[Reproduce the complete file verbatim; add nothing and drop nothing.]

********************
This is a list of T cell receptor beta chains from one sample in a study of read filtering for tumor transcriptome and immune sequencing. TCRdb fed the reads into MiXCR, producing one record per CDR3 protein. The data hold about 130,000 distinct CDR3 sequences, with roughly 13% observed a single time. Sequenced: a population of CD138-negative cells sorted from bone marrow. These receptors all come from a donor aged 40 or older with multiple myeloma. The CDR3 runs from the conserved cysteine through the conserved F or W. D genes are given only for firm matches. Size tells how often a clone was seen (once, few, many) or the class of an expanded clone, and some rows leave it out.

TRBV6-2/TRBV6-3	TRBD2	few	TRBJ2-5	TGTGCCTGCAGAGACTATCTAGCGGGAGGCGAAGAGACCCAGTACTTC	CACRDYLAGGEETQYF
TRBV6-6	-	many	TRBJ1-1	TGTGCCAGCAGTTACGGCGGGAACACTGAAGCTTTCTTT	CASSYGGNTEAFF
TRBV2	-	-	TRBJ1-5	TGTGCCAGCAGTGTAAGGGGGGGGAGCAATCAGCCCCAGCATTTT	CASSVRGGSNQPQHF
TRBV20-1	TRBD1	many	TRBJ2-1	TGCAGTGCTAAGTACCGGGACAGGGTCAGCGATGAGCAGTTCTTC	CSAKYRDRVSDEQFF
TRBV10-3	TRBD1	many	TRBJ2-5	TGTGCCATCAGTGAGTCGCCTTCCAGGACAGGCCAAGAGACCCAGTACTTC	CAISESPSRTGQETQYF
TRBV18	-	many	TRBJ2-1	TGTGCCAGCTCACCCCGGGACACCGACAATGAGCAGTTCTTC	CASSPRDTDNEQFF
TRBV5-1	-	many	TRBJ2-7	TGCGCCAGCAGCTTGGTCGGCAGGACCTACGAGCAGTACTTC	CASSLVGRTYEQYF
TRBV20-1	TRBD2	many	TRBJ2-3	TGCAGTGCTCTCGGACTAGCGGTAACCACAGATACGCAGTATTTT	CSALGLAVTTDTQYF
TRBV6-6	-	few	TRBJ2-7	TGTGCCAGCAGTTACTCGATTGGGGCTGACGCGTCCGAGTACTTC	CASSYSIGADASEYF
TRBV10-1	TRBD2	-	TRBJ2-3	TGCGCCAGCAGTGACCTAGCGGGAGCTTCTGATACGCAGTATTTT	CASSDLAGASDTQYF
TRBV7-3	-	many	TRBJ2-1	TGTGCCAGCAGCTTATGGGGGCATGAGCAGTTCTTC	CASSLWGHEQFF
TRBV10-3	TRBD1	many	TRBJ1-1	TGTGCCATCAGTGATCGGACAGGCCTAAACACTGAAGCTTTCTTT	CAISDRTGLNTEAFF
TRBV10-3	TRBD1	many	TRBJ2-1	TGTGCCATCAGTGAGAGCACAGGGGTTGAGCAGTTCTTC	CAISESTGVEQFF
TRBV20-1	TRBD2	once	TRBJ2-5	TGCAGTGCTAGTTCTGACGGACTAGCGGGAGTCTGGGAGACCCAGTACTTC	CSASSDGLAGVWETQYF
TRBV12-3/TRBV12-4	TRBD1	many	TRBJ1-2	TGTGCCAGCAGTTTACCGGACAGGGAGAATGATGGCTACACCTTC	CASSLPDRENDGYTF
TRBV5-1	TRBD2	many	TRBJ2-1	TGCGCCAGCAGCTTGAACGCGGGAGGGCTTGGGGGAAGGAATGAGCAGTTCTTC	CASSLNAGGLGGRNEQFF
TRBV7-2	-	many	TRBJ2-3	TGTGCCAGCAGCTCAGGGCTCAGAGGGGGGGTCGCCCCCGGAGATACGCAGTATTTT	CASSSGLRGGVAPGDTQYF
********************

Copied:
This is a list of T cell receptor beta chains from one sample in a study of read filtering for tumor transcriptome and immune sequencing. TCRdb fed the reads into MiXCR, producing one record per CDR3 protein. The data hold about 130,000 distinct CDR3 sequences, with roughly 13% observed a single time. Sequenced: a population of CD138-negative cells sorted from bone marrow. These receptors all come from a donor aged 40 or older with multiple myeloma. The CDR3 runs from the conserved cysteine through the conserved F or W. D genes are given only for firm matches. Size tells how often a clone was seen (once, few, many) or the class of an expanded clone, and some rows leave it out.

TRBV6-2/TRBV6-3	TRBD2	few	TRBJ2-5	TGTGCCTGCAGAGACTATCTAGCGGGAGGCGAAGAGACCCAGTACTTC	CACRDYLAGGEETQYF
TRBV6-6	-	many	TRBJ1-1	TGTGCCAGCAGTTACGGCGGGAACACTGAAGCTTTCTTT	CASSYGGNTEAFF
TRBV2	-	-	TRBJ1-5	TGTGCCAGCAGTGTAAGGGGGGGGAGCAATCAGCCCCAGCATTTT	CASSVRGGSNQPQHF
TRBV20-1	TRBD1	many	TRBJ2-1	TGCAGTGCTAAGTACCGGGACAGGGTCAGCGATGAGCAGTTCTTC	CSAKYRDRVSDEQFF
TRBV10-3	TRBD1	many	TRBJ2-5	TGTGCCATCAGTGAGTCGCCTTCCAGGACAGGCCAAGAGACCCAGTACTTC	CAISESPSRTGQETQYF
TRBV18	-	many	TRBJ2-1	TGTGCCAGCTCACCCCGGGACACCGACAATGAGCAGTTCTTC	CASSPRDTDNEQFF
TRBV5-1	-	many	TRBJ2-7	TGCGCCAGCAGCTTGGTCGGCAGGACCTACGAGCAGTACTTC	CASSLVGRTYEQYF
TRBV20-1	TRBD2	many	TRBJ2-3	TGCAGTGCTCTCGGACTAGCGGTAACCACAGATACGCAGTATTTT	CSALGLAVTTDTQYF
TRBV6-6	-	few	TRBJ2-7	TGTGCCAGCAGTTACTCGATTGGGGCTGACGCGTCCGAGTACTTC	CASSYSIGADASEYF
TRBV10-1	TRBD2	-	TRBJ2-3	TGCGCCAGCAGTGACCTAGCGGGAGCTTCTGATACGCAGTATTTT	CASSDLAGASDTQYF
TRBV7-3	-	many	TRBJ2-1	TGTGCCAGCAGCTTATGGGGGCATGAGCAGTTCTTC	CASSLWGHEQFF
TRBV10-3	TRBD1	many	TRBJ1-1	TGTGCCATCAGTGATCGGACAGGCCTAAACACTGAAGCTTTCTTT	CAISDRTGLNTEAFF
TRBV10-3	TRBD1	many	TRBJ2-1	TGTGCCATCAGTGAGAGCACAGGGGTTGAGCAGTTCTTC	CAISESTGVEQFF
TRBV20-1	TRBD2	once	TRBJ2-5	TGCAGTGCTAGTTCTGACGGACTAGCGGGAGTCTGGGAGACCCAGTACTTC	CSASSDGLAGVWETQYF
TRBV12-3/TRBV12-4	TRBD1	many	TRBJ1-2	TGTGCCAGCAGTTTACCGGACAGGGAGAATGATGGCTACACCTTC	CASSLPDRENDGYTF
TRBV5-1	TRBD2	many	TRBJ2-1	TGCGCCAGCAGCTTGAACGCGGGAGGGCTTGGGGGAAGGAATGAGCAGTTCTTC	CASSLNAGGLGGRNEQFF
TRBV7-2	-	many	TRBJ2-3	TGTGCCAGCAGCTCAGGGCTCAGAGGGGGGGTCGCCCCCGGAGATACGCAGTATTTT	CASSSGLRGGVAPGDTQYF